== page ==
Far be it from us to wade in, but it can basically be summarized thus: FIFA always had all the licenses, including the official kits and team names, whilst PES was generally regarded as having superior gameplay. FIFA dramatically improved its gameplay in the late 2000’s/early 2010’s, while PES’s declined.
At that stage, in the early 2010’s, FIFA unquestionably held the title belt. Things stayed that way for several years, with FIFA dominant. Then, in the mid-2010’s, PES started to make its comeback. PES 2017 was a watershed moment, with the gameplay the best it had been in years, and a whole section of former PES fans were brought back into the fold. That meant, of course, that in turn all eyes were on PES 2018, to see if it could continue its predecessor’s momentum, and make another march on the crown.
PES 2017 was so well-received, by critics and gamers alike, because its gameplay was particularly realistic; in fact, it made FIFA look almost like an arcade game. Players moved like actual, physical entities; like human beings, basically. The ball felt heavier, and it moved more slowly. Accordingly, every move had to be carefully considered, because if you made a false one, there might be no coming back from it.
Generally speaking, PES 2018 follows suit. The ball seems heavier, if anything; long passes takes a genuinely long time to reach their destination, making them always feel like considered risks. The ball doesn’t stick to a dribbler’s feet, nor does a well-timed tackle automatically secure it; it can bounce around for several moments at a time, until a player genuinely gains possession. In the midfield, therefore – where the real battles of football are fought – a fascinating conflict unfolds.
Executed effectively, there is no single ‘right’ way of playing PES 2018. Guardiola disciples will be able to tiki-taka to their hearts’ content, but a perfectly-plotted Big Sam-style long-ball approach can still triumph. This tacticalflexibility comes in large part from the team instructions screen, which you can fiddle with before each match. This is where you outline your strategy to your players: whether you want them to rigidly stick to their formation, or have the freedom to roam; whether you favour short, sharp passes, or a more direct approach. This system was present in the previous version, but it seems even more responsive in PES 2018; it feels much easier to actually see the physical manifestations of your commands.
Having said all of that, there has been a noticeable general shift from defence to attack. PES 2018’s matches are, generally speaking, far more goal-heavy than those in 2017. In 2017, scoring felt like a massive achievement. It’s not exactly easy in PES 2018, but it’s noticeably easier. If anything, the attacking AI of your teammates seems to have been improved, whilst your defenders’ have suffered some kind of intelligence loss. It’s not game-breaking by any means, and arguably makes for more entertaining affairs, but defensive purists may take offense.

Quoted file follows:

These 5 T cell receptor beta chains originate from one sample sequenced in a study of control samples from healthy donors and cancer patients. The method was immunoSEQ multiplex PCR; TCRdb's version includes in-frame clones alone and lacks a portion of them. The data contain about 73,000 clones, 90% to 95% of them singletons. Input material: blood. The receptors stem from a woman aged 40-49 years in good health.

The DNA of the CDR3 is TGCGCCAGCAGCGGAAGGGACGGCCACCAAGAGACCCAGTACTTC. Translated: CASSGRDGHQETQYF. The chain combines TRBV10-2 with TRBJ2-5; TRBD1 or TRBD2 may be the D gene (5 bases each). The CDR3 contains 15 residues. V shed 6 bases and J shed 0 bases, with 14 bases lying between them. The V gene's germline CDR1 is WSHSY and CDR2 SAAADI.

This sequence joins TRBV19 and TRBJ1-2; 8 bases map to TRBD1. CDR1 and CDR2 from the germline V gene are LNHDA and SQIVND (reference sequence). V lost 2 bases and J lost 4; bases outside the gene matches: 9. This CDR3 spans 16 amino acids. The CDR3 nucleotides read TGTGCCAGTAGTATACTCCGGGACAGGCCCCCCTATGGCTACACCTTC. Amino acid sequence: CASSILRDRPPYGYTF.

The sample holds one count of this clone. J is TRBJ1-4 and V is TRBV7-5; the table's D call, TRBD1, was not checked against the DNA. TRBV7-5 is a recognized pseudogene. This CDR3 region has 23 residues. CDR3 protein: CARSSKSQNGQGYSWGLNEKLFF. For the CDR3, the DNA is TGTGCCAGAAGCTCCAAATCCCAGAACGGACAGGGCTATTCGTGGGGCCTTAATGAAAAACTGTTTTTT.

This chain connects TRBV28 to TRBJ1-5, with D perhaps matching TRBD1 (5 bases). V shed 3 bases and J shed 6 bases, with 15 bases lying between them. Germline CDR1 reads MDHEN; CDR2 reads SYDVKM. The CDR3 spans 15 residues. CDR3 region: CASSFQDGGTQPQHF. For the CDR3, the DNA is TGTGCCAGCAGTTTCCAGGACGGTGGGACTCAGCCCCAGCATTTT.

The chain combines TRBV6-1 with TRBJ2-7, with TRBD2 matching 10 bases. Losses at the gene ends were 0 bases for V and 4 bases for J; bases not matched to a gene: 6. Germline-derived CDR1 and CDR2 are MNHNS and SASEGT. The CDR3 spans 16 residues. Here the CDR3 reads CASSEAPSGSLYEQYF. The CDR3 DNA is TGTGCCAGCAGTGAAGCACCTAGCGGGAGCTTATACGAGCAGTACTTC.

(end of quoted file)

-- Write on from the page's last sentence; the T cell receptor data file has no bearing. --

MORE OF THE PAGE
Whilst PES 2018 still largely lacks for kits and official licenses (a point on which there’s no need to linger; it’s been discussed to death), there has been a noticeable graphical upgrade over the previous edition. PES 2017’s visuals always seemed somehow dull and gloomy. This version’s, by contrast, positively pop off the screen. They appear brighter and shinier, and the entire presentation package has been ramped up a notch, making every match feel like a real occasion. The player likenesses – particularly for the more famous players – are also remarkable; almost certainly the best ever seen in a football game.
Massive new features are pretty scarce on the ground, but that’s not really Pro Evo’s way. Master League (the single player career mode), was already fantastic, and has seen only incremental changes. The respectable online options have been bolstered by a new co-op mode, which allows 2v2 and 3v3 matches between friends or soon-to-be-friends. There is one final lovely addition: Random Selection Match, which essentially throws together a rag-tag bunch of players from a chosen league on each team, then sees them do battle. It might not sound like much, but for friends who have long-running, competitive offline sagas, this will add new life to their rivalry.
In all, PES 2018 is a case of evolution, not revolution. That being said, when there was such a strong platform to build off – as was the case with PES 2017 – that’s certainly no bad thing. The new graphical bells and whistles are certainly welcome, but if gameplay is your biggest priority – and if you prefer your football games to feel like… you know, actual football – then PES 2018 is definitely your best option.